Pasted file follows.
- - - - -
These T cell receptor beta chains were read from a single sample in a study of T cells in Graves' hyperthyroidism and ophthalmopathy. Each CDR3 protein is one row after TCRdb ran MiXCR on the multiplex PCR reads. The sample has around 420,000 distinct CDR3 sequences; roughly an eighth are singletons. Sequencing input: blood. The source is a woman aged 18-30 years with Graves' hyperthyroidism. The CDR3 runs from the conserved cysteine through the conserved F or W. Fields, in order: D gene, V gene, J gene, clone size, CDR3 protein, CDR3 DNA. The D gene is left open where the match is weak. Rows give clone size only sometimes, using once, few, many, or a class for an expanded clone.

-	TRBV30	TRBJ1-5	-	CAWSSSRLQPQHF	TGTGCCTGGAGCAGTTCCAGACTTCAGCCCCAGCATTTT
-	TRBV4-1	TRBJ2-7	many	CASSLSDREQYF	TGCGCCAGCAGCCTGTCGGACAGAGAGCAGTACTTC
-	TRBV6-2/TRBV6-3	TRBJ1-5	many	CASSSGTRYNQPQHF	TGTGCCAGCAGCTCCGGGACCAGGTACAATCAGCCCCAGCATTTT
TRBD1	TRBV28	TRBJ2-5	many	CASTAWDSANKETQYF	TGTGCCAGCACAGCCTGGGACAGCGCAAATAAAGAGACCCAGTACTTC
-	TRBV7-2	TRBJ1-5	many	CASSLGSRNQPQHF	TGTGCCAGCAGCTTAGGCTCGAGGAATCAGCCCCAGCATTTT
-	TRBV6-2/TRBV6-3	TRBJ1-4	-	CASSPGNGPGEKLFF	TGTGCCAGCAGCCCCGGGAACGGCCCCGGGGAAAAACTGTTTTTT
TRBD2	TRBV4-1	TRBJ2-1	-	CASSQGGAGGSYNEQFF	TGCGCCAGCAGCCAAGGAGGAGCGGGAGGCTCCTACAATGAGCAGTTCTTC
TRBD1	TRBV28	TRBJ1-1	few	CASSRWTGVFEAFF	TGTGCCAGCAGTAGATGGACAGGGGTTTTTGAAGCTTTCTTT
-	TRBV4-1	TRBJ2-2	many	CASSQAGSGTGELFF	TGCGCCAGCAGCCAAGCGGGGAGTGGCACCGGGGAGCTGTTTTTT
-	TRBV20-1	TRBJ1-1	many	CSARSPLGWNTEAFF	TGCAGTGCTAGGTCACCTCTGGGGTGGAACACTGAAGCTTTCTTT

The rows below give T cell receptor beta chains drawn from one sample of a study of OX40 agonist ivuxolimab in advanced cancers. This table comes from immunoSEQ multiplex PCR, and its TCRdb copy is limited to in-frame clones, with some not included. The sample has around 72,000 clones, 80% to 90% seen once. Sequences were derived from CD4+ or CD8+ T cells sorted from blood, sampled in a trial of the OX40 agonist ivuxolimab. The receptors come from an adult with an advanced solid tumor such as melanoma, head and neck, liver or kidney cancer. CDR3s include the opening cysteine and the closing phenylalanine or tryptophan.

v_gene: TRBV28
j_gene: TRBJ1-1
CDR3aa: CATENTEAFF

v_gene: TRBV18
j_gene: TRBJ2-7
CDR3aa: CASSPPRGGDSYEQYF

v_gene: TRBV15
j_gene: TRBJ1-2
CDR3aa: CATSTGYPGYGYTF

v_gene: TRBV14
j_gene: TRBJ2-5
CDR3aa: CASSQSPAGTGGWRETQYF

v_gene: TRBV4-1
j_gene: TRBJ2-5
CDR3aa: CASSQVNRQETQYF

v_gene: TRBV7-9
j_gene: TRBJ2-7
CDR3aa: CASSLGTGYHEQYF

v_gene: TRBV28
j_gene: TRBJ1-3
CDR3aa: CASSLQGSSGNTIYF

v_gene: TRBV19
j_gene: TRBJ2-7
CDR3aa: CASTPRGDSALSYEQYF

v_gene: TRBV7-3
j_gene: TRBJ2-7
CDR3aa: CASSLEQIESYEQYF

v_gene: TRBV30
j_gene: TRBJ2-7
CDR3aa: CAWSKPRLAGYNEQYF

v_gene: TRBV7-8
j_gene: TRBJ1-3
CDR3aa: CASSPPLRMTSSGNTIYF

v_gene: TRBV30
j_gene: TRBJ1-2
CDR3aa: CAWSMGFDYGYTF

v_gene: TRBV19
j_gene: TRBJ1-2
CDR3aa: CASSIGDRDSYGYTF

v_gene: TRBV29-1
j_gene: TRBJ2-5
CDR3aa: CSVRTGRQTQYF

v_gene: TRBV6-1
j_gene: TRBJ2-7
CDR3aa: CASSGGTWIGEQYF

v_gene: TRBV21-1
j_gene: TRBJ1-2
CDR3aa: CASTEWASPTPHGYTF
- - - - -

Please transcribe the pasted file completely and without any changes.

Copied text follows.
These T cell receptor beta chains were read from a single sample in a study of T cells in Graves' hyperthyroidism and ophthalmopathy. Each CDR3 protein is one row after TCRdb ran MiXCR on the multiplex PCR reads. The sample has around 420,000 distinct CDR3 sequences; roughly an eighth are singletons. Sequencing input: blood. The source is a woman aged 18-30 years with Graves' hyperthyroidism. The CDR3 runs from the conserved cysteine through the conserved F or W. Fields, in order: D gene, V gene, J gene, clone size, CDR3 protein, CDR3 DNA. The D gene is left open where the match is weak. Rows give clone size only sometimes, using once, few, many, or a class for an expanded clone.

-	TRBV30	TRBJ1-5	-	CAWSSSRLQPQHF	TGTGCCTGGAGCAGTTCCAGACTTCAGCCCCAGCATTTT
-	TRBV4-1	TRBJ2-7	many	CASSLSDREQYF	TGCGCCAGCAGCCTGTCGGACAGAGAGCAGTACTTC
-	TRBV6-2/TRBV6-3	TRBJ1-5	many	CASSSGTRYNQPQHF	TGTGCCAGCAGCTCCGGGACCAGGTACAATCAGCCCCAGCATTTT
TRBD1	TRBV28	TRBJ2-5	many	CASTAWDSANKETQYF	TGTGCCAGCACAGCCTGGGACAGCGCAAATAAAGAGACCCAGTACTTC
-	TRBV7-2	TRBJ1-5	many	CASSLGSRNQPQHF	TGTGCCAGCAGCTTAGGCTCGAGGAATCAGCCCCAGCATTTT
-	TRBV6-2/TRBV6-3	TRBJ1-4	-	CASSPGNGPGEKLFF	TGTGCCAGCAGCCCCGGGAACGGCCCCGGGGAAAAACTGTTTTTT
TRBD2	TRBV4-1	TRBJ2-1	-	CASSQGGAGGSYNEQFF	TGCGCCAGCAGCCAAGGAGGAGCGGGAGGCTCCTACAATGAGCAGTTCTTC
TRBD1	TRBV28	TRBJ1-1	few	CASSRWTGVFEAFF	TGTGCCAGCAGTAGATGGACAGGGGTTTTTGAAGCTTTCTTT
-	TRBV4-1	TRBJ2-2	many	CASSQAGSGTGELFF	TGCGCCAGCAGCCAAGCGGGGAGTGGCACCGGGGAGCTGTTTTTT
-	TRBV20-1	TRBJ1-1	many	CSARSPLGWNTEAFF	TGCAGTGCTAGGTCACCTCTGGGGTGGAACACTGAAGCTTTCTTT

The rows below give T cell receptor beta chains drawn from one sample of a study of OX40 agonist ivuxolimab in advanced cancers. This table comes from immunoSEQ multiplex PCR, and its TCRdb copy is limited to in-frame clones, with some not included. The sample has around 72,000 clones, 80% to 90% seen once. Sequences were derived from CD4+ or CD8+ T cells sorted from blood, sampled in a trial of the OX40 agonist ivuxolimab. The receptors come from an adult with an advanced solid tumor such as melanoma, head and neck, liver or kidney cancer. CDR3s include the opening cysteine and the closing phenylalanine or tryptophan.

v_gene: TRBV28
j_gene: TRBJ1-1
CDR3aa: CATENTEAFF

v_gene: TRBV18
j_gene: TRBJ2-7
CDR3aa: CASSPPRGGDSYEQYF

v_gene: TRBV15
j_gene: TRBJ1-2
CDR3aa: CATSTGYPGYGYTF

v_gene: TRBV14
j_gene: TRBJ2-5
CDR3aa: CASSQSPAGTGGWRETQYF

v_gene: TRBV4-1
j_gene: TRBJ2-5
CDR3aa: CASSQVNRQETQYF

v_gene: TRBV7-9
j_gene: TRBJ2-7
CDR3aa: CASSLGTGYHEQYF

v_gene: TRBV28
j_gene: TRBJ1-3
CDR3aa: CASSLQGSSGNTIYF

v_gene: TRBV19
j_gene: TRBJ2-7
CDR3aa: CASTPRGDSALSYEQYF

v_gene: TRBV7-3
j_gene: TRBJ2-7
CDR3aa: CASSLEQIESYEQYF

v_gene: TRBV30
j_gene: TRBJ2-7
CDR3aa: CAWSKPRLAGYNEQYF

v_gene: TRBV7-8
j_gene: TRBJ1-3
CDR3aa: CASSPPLRMTSSGNTIYF

v_gene: TRBV30
j_gene: TRBJ1-2
CDR3aa: CAWSMGFDYGYTF

v_gene: TRBV19
j_gene: TRBJ1-2
CDR3aa: CASSIGDRDSYGYTF

v_gene: TRBV29-1
j_gene: TRBJ2-5
CDR3aa: CSVRTGRQTQYF

v_gene: TRBV6-1
j_gene: TRBJ2-7
CDR3aa: CASSGGTWIGEQYF

v_gene: TRBV21-1
j_gene: TRBJ1-2
CDR3aa: CASTEWASPTPHGYTF